During the battle, 900 survivors, most of them Roman deserters, had found refuge in the temple of Eshmun, in the citadel of Byrsa, although it was already burning. They tried to negotiate a surrender but Scipio Aemilianus declared that forgiveness was impossible either for Hasdrubal, the general who defended the city or the defectors. Hasdrubal left the Citadel to surrender and pray for mercy (he had tortured Roman prisoners in front of the Roman army).[8] At that moment Hasdrubal's wife allegedly went out with her two children, insulted her husband, sacrificed her sons and jumped with them into a fire that the deserters had started.[9]

The deserters hurled themselves into the flames, upon which Scipio Aemilianus began weeping.[9] He recited a sentence from Homer's Iliad, a prophecy about the destruction of Troy, that could be applied to Carthage.[10] Scipio declared that the fate of Carthage might one day be Rome's.[11][12] In the words of Polybius:

Scipio, when he looked upon the city as it was utterly perishing and in the last throes of its complete destruction, is said to have shed tears and wept openly for his enemies. After being wrapped in thought for long, and realizing that all cities, nations, and authorities must, like men, meet their doom; that this happened to Ilium, once a prosperous city, to the empires of Assyria, Media, and Persia, the greatest of their time, and to Macedonia itself, the brilliance of which was so recent, either deliberately or the verses escaping him, he said:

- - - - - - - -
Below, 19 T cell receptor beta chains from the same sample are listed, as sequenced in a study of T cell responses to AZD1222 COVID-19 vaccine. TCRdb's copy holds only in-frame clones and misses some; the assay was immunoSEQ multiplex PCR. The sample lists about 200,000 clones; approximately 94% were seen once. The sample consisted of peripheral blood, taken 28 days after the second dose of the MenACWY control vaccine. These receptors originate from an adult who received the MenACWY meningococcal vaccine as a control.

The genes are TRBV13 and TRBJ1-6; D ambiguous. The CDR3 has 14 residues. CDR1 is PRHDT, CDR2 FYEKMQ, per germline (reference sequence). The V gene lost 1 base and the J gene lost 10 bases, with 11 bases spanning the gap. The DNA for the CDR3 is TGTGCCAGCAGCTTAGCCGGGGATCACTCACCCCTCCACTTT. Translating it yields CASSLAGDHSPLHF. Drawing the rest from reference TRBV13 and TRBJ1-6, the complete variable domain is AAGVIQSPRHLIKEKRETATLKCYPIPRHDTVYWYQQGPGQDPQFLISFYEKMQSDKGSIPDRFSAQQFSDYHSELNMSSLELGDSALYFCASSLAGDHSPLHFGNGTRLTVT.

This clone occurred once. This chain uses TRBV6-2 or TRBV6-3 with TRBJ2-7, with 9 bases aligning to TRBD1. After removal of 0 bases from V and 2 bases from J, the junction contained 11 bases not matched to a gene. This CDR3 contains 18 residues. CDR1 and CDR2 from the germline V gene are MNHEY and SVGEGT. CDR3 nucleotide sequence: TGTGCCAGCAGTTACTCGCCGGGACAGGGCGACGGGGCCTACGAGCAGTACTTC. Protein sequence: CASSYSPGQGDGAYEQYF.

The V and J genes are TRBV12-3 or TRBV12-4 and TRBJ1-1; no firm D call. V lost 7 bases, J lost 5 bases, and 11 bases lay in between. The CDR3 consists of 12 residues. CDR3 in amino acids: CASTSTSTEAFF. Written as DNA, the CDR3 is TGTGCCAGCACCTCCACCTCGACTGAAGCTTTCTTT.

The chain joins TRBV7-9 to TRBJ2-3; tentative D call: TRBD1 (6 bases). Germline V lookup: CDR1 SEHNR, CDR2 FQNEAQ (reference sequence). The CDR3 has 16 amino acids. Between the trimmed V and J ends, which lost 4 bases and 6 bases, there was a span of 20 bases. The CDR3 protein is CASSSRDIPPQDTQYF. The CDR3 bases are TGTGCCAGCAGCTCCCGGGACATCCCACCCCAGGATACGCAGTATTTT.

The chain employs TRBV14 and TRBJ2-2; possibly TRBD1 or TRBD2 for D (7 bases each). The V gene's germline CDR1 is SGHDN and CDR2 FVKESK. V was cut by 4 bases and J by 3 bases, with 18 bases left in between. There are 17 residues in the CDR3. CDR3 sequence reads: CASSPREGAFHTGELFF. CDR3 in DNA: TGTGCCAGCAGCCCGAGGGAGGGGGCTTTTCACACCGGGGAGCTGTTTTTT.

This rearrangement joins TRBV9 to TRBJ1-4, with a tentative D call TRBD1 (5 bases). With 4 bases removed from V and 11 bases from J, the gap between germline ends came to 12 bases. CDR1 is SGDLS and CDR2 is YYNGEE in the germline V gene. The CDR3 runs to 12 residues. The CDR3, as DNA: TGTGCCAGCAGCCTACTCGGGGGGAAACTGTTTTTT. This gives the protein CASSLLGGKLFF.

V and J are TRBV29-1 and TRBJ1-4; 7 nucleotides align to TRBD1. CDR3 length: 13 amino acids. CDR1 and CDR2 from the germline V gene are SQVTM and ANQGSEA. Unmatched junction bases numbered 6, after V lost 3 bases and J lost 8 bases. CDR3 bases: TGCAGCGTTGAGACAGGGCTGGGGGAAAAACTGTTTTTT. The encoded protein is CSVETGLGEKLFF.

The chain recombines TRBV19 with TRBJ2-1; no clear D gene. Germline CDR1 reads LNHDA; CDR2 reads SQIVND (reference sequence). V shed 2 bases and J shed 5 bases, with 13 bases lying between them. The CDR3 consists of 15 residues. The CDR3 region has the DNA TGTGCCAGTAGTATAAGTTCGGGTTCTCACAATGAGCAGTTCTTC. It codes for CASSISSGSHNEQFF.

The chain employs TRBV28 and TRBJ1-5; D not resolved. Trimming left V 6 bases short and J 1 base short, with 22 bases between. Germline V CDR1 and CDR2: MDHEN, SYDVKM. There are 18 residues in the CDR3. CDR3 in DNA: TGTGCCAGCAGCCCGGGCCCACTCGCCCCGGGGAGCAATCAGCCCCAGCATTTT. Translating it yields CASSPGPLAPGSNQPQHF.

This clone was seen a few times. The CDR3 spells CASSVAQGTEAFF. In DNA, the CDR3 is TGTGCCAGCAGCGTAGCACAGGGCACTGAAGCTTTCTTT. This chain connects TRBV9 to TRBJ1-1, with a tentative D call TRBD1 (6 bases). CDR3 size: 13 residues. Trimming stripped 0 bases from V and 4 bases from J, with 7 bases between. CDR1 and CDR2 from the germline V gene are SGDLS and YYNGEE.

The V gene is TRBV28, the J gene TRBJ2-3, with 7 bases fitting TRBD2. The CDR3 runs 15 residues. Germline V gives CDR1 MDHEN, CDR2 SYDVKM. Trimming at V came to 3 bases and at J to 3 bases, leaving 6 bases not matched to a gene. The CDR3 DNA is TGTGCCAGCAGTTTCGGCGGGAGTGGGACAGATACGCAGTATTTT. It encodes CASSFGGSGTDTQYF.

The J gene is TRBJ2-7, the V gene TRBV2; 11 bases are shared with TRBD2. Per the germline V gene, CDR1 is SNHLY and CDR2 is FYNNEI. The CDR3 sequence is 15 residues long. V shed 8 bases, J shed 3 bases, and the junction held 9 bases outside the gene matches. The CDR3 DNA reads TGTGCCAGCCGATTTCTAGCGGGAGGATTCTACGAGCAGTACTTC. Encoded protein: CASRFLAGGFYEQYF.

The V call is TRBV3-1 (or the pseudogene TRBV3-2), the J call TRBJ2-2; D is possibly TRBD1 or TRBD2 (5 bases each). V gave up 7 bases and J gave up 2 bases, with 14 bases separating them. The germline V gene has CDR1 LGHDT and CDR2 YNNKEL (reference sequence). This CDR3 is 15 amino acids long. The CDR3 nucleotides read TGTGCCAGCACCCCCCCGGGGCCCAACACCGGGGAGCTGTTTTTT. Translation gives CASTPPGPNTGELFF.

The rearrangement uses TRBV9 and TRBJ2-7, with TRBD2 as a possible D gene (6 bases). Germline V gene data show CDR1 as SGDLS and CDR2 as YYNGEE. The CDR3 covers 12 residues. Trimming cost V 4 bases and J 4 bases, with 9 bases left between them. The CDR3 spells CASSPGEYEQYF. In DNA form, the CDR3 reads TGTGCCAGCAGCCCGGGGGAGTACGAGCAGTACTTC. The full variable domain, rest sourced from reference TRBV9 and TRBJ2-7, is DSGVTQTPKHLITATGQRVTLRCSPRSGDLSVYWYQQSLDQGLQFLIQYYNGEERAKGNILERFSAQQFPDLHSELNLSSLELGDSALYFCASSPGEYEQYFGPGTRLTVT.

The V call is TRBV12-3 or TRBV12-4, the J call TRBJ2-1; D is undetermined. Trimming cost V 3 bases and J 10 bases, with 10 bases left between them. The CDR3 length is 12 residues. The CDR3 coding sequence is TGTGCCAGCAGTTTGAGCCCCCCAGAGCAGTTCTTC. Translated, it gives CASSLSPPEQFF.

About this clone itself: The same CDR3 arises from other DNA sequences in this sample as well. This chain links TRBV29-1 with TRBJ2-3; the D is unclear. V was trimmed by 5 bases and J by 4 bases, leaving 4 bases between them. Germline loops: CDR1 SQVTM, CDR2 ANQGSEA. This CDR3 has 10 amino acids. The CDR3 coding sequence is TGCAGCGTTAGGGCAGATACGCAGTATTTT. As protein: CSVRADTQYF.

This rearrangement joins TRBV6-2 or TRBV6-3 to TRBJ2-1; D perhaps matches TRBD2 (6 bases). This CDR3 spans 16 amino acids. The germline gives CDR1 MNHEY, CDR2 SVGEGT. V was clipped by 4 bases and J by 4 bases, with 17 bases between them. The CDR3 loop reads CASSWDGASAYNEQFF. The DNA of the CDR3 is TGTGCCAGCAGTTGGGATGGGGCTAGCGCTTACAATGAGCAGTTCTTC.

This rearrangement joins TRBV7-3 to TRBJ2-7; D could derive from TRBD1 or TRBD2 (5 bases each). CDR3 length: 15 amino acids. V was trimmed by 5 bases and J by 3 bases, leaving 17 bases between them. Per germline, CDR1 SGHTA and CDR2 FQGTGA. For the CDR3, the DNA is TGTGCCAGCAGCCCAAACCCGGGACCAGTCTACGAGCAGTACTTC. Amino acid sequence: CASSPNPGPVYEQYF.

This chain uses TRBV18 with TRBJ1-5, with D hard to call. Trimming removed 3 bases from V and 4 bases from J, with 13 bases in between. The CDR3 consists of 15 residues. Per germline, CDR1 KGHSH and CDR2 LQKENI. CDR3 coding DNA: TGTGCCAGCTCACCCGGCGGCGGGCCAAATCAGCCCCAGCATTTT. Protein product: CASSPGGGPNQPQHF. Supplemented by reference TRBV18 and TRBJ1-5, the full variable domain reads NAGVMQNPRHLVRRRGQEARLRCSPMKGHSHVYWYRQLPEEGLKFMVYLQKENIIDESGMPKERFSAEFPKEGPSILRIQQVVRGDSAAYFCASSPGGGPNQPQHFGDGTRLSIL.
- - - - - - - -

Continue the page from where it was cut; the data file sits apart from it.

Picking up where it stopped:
A day will come when sacred Troy shall perish,
And Priam and his people shall be slain.

And when Polybius speaking with freedom to him, for he was his teacher, asked him what he meant by the words, they say that without any attempt at concealment he named his own country, for which he feared when he reflected on the fate of all things human. Polybius actually heard him and recalls it in his history.[13]

Historians' views[edit]

Since the 19th Century, various historians have claimed that the Romans ploughed over the city and sowed salt into the soil after destroying it but this is not supported by ancient sources.[14] Certain scholars, including Professor of History Ben Kiernan, allege that the total destruction of Carthage by the Romans may have been history's first genocide.[15][16]

Notes[edit]

  1. ^ a b Appian [1]
  2. ^ a b c d Tucker, Spencer (2010). Battles That Changed History: An Encyclopedia of World Conflict. ABC-CLIO. p. 66. ISBN 978-1-598-84429-0.
  3. ^ a b Appian of Alexandria, The Punic Wars, "[2]"
  4. ^ Dutton, Donald G. (2007). The Psychology of Genocide, Massacres, and Extreme Violence: Why "normal" People Come to Commit Atrocities. Greenwood Publishing Group. p. 14. ISBN 978-0275990008.
  5. ^ Goldworthy pp 338–39
  6. ^ Goldworthy pp 346–49
  7. ^ Appian The Punic Wars
  8. ^ Appian, Punica 118
  9. ^ a b Appian of Alexandria,The Punic Wars, "The Third Punic War"
  10. ^ Homer: Iliad; book 6
  11. ^ Polybius: Histories, Book XXXVIII, Excidium Carthaginis, 7–8 and 20–22. English translation and comments by W. R. Patton. Loeb classical library, 1927, pp. 402–409 and 434–438.
  12. ^ Online text of Polybius Histories
  13. ^ Polybius XXXVIII, 20-22 The Fall of Carthage
  14. ^ Ridley, R.T. (1986). "To Be Taken with a Pinch of Salt: The Destruction of Carthage". Classical Philology. 81 (2): 140–146. doi:10.1086/366973. JSTOR 269786.
  15. ^ Kiernan, Ben (2004-08-01). "The First Genocide: Carthage, 146 BC". Diogenes. 51 (3): 27–39. doi:10.1177/0392192104043648. ISSN 0392-1921.
  16. ^ Rubinstein, William D. (2014-07-10). Genocide. Routledge. p. 25. ISBN 9781317869962.

References[edit]

Coordinates: 36°51′11″N 10°19′23″E / 36.8531°N 10.3231°E / 36.8531; 10.3231